As a new generation a priests revive beauty, the Church is undergoing a restoration

I attended the recent Mass for the new shrine at Corpus Christi, Covent Garden, and it was a testament to the glory of the service that I didn’t fall asleep once. I like my Masses Latin, low and short. This lasted two-and-a-half hours. But it was spellbinding, with superb music and a witty sermon by Cardinal Nichols.

About three-quarters of the way through, we processed around Covent Garden with the Blessed Sacrament. I personally didn’t see any onlookers kneel (I’m told one or two did), but then I didn’t see any men selling apples and pears either. Covent Garden used to be a real market where you could weigh and squeeze fresh fruit. Today it’s a tourist shopping centre. Traditional British fare of pizza and chips goes for around 500 quid.

The Catholic Church is breathing life back into Old England, and Corpus Christi Church is an obvious place to start. First opened in 1874, it was built in reparation for sins committed against the Blessed Sacrament during the Reformation. Sadly, it fell into decline and disrepair. The truth is that the English church has been through two iconoclastic periods: the 16th-century Protestant one and the liberal revolution of the Seventies, which did just as much to strip our altars and degrade our churches. The latter reforms were sadder because the Catholics inflicted them on themselves. There was no glorious martyrdom this time around. Just self-harm.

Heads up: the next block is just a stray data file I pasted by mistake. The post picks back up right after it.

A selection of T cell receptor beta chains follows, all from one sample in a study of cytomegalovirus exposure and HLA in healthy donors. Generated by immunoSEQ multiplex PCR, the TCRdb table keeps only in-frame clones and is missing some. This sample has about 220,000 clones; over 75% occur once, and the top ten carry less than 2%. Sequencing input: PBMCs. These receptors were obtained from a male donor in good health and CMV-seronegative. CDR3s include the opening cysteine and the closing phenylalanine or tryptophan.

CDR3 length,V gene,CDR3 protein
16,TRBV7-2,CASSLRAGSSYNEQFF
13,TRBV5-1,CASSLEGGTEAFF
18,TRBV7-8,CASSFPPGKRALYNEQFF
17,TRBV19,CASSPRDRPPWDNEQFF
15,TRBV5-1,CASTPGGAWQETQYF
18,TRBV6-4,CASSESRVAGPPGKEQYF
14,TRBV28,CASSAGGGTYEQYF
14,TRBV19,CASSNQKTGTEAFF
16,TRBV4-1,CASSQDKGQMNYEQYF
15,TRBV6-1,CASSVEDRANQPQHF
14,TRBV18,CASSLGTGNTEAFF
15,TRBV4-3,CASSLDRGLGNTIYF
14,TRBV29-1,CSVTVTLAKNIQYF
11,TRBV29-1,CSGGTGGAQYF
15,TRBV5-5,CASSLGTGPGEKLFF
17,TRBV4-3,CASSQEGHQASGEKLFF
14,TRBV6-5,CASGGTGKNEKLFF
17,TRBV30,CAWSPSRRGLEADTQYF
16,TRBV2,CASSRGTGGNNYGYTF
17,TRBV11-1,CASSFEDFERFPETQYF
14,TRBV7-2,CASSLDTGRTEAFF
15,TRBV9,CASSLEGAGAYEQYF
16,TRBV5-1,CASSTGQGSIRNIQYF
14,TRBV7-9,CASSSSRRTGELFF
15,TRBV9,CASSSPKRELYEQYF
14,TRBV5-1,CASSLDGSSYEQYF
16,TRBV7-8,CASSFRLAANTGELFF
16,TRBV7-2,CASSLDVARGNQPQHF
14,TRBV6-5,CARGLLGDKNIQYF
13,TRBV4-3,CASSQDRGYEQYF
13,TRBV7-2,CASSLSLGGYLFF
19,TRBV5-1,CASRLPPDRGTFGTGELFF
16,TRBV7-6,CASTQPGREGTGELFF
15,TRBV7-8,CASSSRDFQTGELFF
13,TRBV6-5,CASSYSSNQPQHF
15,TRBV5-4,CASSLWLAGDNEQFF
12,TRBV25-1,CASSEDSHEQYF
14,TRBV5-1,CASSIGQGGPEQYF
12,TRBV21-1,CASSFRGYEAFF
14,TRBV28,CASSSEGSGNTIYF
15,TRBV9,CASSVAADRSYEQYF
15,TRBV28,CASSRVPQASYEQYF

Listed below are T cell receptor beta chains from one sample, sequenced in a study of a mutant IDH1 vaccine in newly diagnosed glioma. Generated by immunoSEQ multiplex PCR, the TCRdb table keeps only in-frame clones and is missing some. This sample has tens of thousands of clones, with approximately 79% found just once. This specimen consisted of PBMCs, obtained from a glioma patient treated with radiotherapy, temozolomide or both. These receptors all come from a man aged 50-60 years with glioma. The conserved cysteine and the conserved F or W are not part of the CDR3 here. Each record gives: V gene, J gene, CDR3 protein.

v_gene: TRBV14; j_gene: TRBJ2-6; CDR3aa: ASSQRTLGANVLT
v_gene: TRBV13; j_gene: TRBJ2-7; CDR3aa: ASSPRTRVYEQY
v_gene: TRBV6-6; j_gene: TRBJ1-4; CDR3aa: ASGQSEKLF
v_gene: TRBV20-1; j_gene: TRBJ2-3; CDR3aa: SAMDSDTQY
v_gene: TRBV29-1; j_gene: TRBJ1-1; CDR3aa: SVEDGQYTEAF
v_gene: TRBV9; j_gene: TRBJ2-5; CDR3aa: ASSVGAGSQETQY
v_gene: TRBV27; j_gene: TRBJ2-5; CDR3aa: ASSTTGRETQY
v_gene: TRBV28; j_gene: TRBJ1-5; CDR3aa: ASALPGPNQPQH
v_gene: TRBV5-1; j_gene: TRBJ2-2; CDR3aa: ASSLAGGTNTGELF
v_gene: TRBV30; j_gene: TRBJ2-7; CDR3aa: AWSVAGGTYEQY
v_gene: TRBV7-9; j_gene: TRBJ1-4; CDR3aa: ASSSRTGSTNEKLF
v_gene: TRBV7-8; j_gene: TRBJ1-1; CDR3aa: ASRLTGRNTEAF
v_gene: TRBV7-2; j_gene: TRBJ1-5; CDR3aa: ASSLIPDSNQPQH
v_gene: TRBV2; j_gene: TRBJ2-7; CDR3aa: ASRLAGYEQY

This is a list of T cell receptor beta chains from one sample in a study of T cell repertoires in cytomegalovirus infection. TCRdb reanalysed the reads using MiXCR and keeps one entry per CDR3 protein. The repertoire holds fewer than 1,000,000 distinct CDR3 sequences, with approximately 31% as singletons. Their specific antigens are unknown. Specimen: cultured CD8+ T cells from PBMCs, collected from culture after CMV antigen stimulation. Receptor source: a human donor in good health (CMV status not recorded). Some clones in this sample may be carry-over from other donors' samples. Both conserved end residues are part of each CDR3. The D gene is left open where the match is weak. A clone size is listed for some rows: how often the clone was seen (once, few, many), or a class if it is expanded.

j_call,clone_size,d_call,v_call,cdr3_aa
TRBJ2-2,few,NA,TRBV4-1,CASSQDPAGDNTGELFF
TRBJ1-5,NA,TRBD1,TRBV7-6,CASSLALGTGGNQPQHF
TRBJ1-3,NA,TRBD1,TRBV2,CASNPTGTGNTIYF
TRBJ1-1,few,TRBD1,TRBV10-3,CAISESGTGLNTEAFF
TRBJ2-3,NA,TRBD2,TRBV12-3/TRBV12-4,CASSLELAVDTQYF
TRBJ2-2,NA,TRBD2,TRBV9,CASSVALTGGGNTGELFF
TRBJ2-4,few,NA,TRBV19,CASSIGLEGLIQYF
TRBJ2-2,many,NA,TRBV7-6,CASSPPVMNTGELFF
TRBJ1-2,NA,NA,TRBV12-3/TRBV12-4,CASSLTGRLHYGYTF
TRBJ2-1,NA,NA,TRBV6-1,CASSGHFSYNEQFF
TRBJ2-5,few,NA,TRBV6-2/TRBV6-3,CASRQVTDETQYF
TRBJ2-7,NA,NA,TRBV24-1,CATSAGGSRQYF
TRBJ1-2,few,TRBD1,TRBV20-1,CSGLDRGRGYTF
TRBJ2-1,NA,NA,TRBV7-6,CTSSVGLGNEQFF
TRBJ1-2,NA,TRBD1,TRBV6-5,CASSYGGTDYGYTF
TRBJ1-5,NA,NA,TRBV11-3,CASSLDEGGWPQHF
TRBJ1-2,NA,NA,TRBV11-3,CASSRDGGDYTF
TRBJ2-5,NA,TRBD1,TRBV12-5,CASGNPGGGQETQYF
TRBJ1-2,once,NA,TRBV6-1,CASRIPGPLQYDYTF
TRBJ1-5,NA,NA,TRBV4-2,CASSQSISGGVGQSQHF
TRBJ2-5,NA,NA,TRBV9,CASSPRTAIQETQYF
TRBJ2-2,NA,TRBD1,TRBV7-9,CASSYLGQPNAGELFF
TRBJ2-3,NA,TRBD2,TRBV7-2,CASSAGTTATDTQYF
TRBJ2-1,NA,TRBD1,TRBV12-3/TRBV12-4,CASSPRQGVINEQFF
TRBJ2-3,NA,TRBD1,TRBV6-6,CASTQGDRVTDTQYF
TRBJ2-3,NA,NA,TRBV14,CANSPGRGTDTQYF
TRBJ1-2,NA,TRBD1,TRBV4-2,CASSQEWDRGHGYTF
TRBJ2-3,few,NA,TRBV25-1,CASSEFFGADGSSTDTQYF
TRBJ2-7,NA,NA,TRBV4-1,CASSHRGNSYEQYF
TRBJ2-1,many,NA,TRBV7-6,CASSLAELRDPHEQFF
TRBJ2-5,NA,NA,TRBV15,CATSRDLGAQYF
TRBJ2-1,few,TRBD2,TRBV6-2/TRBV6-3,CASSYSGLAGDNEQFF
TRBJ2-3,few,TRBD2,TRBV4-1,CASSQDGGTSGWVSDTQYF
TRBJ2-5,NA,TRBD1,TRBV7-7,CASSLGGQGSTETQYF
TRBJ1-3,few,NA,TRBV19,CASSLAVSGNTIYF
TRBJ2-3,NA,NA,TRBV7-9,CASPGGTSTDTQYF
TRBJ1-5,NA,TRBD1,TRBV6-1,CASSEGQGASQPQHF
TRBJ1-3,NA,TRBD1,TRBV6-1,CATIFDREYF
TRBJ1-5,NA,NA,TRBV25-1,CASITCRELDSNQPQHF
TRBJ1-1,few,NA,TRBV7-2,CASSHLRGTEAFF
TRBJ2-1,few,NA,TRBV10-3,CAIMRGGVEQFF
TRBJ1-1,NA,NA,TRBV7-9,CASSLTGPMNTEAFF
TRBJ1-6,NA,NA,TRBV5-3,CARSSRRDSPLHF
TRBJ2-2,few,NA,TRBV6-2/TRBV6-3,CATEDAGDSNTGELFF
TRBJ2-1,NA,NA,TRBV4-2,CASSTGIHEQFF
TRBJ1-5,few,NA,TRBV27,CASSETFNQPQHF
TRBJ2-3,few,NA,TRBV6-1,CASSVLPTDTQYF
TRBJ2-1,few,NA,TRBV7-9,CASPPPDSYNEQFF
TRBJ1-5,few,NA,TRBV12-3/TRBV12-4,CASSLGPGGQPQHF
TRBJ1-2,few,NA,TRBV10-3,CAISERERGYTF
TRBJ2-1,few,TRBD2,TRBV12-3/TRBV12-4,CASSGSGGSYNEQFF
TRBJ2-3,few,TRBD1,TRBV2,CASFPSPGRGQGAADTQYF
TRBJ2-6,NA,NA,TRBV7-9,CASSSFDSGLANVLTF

Today, however, a new spirit is stirring. Popular devotions are back; confessions are on the up; and a new generation of priests is reviving beauty and the Old Rite. It’s a restoration. In 10 years’ time, the Corpus Christi procession will be a feature of many local churches – and the English unbelievers will watch and think, “Ooo, that looks interesting. How do I join in?” That’s the way you convert. With magnificence.